- "That all business ought to be conducted as if people and place matter."
- "That, through their products, practices, and profits, businesses should aspire to do no harm and benefit all."
- "To do so requires that we act with the understanding that we are each dependent upon another and thus responsible for each other and future generations."
- "While we are joining over 3000 Certified B Corporations, we are the first manufacturer in the bike industry to meet the rigorous standards. We hope to be an inspiration to other brands in the cycling industry."
In the press release released by Chris King, they recognise their large impact on the environment but say that because of this they must ensure they make "serviceable components that last a lifetime so they never have to be made again." They go on to add that the next step is offering their 'King Lifetime Warranty' on all their products. "Our warranty means that we will keep your parts running for life. If you ever damage one of our parts we will service it and replace the damaged components, we believe in keeping good parts on bikes as long as possible."
Chris King has also looked at their manufacturing process where they have tried to reclaim materials and make it easier to recycle waste products.
Find out more about the steps Chris King have taken to become a B Corporation here
Giro's Renew Series of apparel for men and women uses recycled nylon, polyester and elastane from fishing nets and ocean waste.
Giro believes that the global apparel industry is estimated to be the source of 8% of all greenhouse gas emissions and ocean waste creates a huge problem for the future of our oceans, because of this Giro looked to find a way to make clothing that was more sustainable. Currently, it is estimated that there are 5.25 trillion pieces of plastic waste in our oceans all of which creates a hugely damaging effect on our planet. Fishing nets can stay in the water for years and even after breaking down they leave deadly microplastics.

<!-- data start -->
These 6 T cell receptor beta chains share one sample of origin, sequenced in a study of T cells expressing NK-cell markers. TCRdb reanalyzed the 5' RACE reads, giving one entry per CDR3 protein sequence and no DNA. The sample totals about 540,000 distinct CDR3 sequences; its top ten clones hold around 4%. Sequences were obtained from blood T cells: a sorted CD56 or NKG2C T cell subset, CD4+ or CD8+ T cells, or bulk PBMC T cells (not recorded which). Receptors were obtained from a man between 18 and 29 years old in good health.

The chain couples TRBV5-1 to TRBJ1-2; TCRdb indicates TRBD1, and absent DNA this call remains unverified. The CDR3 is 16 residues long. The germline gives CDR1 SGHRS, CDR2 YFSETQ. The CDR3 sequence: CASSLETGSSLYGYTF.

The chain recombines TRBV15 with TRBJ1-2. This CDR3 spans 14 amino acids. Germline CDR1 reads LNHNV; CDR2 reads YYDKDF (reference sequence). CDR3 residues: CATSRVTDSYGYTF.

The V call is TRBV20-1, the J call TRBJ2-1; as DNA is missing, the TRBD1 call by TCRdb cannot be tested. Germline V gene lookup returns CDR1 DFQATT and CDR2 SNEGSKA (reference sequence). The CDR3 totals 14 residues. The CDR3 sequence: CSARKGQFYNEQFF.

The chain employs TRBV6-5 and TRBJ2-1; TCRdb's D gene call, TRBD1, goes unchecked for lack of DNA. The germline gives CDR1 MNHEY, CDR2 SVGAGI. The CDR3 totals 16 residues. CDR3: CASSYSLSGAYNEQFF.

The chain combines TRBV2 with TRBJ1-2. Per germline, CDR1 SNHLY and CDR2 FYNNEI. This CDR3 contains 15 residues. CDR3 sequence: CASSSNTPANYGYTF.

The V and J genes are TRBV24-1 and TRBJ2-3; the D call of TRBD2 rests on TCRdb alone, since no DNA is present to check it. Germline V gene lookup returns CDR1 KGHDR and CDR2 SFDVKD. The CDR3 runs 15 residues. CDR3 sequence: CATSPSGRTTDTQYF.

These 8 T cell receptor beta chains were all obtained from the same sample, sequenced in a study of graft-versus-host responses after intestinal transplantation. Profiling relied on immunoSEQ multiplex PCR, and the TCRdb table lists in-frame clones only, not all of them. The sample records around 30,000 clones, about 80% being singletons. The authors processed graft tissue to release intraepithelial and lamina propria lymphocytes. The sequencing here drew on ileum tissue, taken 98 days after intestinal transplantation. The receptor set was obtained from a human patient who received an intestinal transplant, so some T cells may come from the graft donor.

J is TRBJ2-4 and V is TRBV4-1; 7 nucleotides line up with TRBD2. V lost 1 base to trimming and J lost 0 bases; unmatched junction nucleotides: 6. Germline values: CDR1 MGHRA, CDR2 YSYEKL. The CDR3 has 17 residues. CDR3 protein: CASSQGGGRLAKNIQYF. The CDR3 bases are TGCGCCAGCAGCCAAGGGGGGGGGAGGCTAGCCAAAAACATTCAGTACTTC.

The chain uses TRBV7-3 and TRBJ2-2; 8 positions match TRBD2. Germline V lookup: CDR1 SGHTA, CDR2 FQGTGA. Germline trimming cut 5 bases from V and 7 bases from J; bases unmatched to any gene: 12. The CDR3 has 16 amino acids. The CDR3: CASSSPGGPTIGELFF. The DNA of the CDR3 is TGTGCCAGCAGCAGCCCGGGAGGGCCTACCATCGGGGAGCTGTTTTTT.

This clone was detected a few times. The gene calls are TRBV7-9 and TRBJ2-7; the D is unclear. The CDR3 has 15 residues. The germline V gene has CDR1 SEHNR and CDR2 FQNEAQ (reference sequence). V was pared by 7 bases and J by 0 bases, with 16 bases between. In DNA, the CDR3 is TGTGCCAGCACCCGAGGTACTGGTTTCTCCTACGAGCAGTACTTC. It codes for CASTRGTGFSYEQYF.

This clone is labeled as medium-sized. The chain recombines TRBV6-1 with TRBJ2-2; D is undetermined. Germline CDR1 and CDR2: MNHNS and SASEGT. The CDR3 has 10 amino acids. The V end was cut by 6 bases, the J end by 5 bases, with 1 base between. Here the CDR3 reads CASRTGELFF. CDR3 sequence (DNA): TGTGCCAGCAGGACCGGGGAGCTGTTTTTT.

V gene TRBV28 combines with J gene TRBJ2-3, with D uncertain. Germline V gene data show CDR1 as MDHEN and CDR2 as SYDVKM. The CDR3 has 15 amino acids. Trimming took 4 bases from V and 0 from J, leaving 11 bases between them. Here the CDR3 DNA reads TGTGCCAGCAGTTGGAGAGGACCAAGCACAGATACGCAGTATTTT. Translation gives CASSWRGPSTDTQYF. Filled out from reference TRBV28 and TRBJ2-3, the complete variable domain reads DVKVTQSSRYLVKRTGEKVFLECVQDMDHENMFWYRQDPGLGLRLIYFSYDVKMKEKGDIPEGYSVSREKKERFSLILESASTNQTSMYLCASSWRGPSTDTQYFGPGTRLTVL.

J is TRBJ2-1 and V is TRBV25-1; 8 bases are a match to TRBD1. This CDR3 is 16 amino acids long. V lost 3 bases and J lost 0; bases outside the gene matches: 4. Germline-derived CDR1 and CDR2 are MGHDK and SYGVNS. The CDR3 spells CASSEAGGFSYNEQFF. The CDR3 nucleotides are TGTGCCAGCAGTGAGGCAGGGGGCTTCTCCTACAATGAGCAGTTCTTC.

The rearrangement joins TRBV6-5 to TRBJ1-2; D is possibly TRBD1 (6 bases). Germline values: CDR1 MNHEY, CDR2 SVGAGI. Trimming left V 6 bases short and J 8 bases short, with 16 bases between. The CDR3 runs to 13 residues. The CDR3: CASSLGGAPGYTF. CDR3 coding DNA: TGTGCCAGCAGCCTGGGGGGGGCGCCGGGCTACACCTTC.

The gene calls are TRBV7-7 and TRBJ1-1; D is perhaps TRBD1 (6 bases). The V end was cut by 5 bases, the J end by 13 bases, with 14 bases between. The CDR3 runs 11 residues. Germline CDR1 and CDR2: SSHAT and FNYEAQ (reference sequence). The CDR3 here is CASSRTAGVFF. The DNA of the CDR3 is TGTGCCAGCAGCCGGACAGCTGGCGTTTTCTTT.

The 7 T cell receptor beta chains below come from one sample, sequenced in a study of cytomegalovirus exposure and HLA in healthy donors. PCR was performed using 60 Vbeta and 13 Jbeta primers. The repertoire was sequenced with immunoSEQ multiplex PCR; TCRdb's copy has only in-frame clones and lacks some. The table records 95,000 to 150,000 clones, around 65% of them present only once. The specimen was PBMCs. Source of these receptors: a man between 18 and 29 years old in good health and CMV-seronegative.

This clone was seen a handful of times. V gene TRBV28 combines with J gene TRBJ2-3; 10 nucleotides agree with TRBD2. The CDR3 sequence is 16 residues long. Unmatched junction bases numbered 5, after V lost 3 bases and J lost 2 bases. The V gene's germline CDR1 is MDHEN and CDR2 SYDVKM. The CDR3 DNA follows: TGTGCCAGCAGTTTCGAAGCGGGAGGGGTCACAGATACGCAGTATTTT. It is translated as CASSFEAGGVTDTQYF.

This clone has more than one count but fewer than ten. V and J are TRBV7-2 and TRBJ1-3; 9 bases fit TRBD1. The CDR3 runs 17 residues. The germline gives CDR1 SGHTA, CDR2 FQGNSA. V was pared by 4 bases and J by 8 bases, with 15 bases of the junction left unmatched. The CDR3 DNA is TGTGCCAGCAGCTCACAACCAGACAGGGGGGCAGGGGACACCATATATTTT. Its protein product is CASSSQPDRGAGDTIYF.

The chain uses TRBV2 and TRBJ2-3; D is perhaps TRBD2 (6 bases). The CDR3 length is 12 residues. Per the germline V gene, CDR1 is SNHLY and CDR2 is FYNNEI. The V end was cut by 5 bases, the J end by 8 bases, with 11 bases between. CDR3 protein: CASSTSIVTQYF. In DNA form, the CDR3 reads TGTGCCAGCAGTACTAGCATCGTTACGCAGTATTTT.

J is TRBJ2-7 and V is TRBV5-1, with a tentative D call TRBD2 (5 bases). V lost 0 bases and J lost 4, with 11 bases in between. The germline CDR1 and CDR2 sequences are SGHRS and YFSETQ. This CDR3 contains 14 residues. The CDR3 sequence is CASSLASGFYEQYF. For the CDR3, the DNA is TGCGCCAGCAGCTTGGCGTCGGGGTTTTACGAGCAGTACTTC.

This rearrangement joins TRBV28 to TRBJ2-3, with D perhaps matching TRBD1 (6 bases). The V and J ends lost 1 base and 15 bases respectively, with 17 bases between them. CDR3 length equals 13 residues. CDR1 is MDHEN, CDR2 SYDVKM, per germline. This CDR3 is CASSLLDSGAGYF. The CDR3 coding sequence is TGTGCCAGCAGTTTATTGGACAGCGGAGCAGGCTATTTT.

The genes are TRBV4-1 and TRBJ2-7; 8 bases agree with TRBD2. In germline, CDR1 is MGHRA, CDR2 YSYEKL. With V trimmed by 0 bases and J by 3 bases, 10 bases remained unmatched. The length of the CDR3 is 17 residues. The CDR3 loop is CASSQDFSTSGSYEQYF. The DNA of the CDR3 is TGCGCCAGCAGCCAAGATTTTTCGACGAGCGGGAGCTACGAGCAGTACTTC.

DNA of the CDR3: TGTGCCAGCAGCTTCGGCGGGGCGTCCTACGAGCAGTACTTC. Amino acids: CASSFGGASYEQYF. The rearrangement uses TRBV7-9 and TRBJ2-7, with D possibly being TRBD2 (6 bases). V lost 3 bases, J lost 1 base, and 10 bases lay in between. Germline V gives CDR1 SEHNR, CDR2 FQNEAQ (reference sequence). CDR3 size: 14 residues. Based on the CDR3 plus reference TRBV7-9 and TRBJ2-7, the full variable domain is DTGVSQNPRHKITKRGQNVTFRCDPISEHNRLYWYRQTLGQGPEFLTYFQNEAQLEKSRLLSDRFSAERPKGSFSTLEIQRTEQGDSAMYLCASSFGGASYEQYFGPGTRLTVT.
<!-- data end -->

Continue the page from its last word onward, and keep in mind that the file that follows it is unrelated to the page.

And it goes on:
For their Renew Series Giro has teamed up with Econyl, which is a company that uses nylon waste from landfills and the ocean to create their innovative 'regenerated nylon'. Through their process of regeneration, Econyl is able to save 70,000 barrels of crude oil and 57,100 tonnes of CO2 emission for every 10,000 tons of raw Enconyl nylon produced.
In our recent 'Ask Us Anything'
with Giro, Margaux Elliott the apparel product manager, mentions that although they are improving the production of garments it is also vitally important that consumers look at the way they use products and ensure they are reducing their own consumption. "One of the biggest environmental issues with apparel is that generally people are buying more and using them for shorter periods of time. According to an article by Mckinsey, the average consumer bought 60% more apparel products in 2014 than 2000 and used them half as long…we encourage people to only buy apparel that they need and use them as long as possible. Our renew series is the “reuse” and “recycle”, but we need consumers to “reduce” for the full picture to improve." Margaux Elliott also revealed in the comments that they have found that in the past year 79% of all mountain bike jerseys sold have contained recycled material.
In addition to the apparel line Giro have strived to ensure that nearly all of their packaging is made from recycled content with a focus on using post-consumer content. Find out more about Giro's Renew Series here